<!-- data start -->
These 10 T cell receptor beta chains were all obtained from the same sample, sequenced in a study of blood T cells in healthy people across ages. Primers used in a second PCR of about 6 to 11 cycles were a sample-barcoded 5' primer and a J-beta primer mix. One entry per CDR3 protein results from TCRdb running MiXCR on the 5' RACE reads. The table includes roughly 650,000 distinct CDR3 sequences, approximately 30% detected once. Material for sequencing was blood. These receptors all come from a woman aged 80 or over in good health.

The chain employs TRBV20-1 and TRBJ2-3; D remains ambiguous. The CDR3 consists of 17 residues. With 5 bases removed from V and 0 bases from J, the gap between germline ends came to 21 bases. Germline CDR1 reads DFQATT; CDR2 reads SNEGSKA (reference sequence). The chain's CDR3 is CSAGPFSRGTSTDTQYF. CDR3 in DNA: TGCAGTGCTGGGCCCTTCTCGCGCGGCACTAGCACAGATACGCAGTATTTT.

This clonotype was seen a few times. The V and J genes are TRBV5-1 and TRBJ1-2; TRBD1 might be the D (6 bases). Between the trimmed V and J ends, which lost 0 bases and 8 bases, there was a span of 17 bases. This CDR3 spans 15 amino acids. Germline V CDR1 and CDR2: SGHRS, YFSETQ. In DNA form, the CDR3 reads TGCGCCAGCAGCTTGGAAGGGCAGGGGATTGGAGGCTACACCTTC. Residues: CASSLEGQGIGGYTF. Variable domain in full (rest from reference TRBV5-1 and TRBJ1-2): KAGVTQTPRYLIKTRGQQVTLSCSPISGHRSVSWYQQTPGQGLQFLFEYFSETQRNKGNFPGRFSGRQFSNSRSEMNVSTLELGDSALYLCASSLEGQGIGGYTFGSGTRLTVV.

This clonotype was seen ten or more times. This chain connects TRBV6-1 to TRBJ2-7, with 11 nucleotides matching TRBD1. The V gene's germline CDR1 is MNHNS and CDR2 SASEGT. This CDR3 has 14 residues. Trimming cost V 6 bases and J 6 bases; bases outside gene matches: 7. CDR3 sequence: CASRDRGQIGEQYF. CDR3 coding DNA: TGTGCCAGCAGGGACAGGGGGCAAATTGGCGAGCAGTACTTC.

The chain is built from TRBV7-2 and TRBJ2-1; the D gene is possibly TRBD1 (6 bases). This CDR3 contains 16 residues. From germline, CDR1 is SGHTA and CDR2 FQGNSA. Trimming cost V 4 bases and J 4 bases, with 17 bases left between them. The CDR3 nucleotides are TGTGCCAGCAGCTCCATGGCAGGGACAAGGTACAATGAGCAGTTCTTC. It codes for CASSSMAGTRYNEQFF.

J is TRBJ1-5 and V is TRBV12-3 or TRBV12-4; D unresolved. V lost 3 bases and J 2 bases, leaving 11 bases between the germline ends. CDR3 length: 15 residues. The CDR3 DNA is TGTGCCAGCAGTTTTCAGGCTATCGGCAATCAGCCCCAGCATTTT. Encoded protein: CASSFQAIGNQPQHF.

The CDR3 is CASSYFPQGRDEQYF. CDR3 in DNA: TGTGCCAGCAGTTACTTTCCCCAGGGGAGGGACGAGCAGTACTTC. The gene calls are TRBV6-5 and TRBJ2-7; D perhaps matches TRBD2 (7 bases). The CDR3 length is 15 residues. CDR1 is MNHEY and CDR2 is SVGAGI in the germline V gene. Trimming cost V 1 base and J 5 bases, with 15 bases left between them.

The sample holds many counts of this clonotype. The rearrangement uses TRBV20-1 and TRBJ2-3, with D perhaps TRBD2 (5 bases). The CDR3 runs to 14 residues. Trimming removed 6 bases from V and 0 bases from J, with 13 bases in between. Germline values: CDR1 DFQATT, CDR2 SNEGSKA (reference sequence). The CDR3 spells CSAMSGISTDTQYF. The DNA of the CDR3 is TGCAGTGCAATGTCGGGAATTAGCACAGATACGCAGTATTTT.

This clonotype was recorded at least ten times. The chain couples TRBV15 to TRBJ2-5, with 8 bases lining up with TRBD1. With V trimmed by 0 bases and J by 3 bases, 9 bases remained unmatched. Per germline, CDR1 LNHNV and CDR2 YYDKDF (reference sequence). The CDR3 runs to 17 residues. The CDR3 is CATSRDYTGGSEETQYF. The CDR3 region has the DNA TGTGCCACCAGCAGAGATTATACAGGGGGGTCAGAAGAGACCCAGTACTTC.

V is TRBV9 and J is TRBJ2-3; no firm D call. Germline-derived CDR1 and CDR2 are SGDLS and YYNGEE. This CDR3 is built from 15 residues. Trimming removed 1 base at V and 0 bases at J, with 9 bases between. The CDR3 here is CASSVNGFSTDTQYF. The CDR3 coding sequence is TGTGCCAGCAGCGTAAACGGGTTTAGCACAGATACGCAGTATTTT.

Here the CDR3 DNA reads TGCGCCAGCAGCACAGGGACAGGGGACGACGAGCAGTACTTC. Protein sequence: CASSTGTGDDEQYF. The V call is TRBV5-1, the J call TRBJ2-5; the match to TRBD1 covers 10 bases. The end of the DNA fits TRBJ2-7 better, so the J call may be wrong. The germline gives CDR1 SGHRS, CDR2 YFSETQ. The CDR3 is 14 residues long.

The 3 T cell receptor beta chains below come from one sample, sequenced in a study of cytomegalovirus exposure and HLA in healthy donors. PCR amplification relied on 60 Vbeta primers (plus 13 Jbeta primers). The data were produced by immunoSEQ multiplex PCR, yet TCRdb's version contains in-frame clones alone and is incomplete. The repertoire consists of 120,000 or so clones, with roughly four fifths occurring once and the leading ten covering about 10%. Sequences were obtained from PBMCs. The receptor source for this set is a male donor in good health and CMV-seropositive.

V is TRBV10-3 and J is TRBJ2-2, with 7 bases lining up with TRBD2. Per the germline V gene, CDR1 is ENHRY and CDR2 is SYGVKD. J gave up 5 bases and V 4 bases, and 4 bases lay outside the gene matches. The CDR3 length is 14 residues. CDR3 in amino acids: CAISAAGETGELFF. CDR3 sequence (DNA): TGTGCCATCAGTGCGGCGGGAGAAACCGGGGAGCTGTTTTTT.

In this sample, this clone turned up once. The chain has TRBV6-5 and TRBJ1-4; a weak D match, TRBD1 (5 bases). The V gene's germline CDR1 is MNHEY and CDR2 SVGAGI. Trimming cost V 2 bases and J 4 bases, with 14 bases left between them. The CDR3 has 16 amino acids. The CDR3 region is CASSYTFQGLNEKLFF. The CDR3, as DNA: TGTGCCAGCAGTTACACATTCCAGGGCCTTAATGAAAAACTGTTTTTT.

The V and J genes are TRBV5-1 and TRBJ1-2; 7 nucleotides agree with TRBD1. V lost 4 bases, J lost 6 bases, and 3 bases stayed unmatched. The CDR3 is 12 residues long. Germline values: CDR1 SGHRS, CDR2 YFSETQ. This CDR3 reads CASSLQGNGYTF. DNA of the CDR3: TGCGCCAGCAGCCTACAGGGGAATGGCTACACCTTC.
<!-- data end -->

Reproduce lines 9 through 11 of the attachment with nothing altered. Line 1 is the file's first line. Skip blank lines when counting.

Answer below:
This clonotype was recorded at least ten times. The chain couples TRBV15 to TRBJ2-5, with 8 bases lining up with TRBD1. With V trimmed by 0 bases and J by 3 bases, 9 bases remained unmatched. Per germline, CDR1 LNHNV and CDR2 YYDKDF (reference sequence). The CDR3 runs to 17 residues. The CDR3 is CATSRDYTGGSEETQYF. The CDR3 region has the DNA TGTGCCACCAGCAGAGATTATACAGGGGGGTCAGAAGAGACCCAGTACTTC.

V is TRBV9 and J is TRBJ2-3; no firm D call. Germline-derived CDR1 and CDR2 are SGDLS and YYNGEE. This CDR3 is built from 15 residues. Trimming removed 1 base at V and 0 bases at J, with 9 bases between. The CDR3 here is CASSVNGFSTDTQYF. The CDR3 coding sequence is TGTGCCAGCAGCGTAAACGGGTTTAGCACAGATACGCAGTATTTT.

Here the CDR3 DNA reads TGCGCCAGCAGCACAGGGACAGGGGACGACGAGCAGTACTTC. Protein sequence: CASSTGTGDDEQYF. The V call is TRBV5-1, the J call TRBJ2-5; the match to TRBD1 covers 10 bases. The end of the DNA fits TRBJ2-7 better, so the J call may be wrong. The germline gives CDR1 SGHRS, CDR2 YFSETQ. The CDR3 is 14 residues long.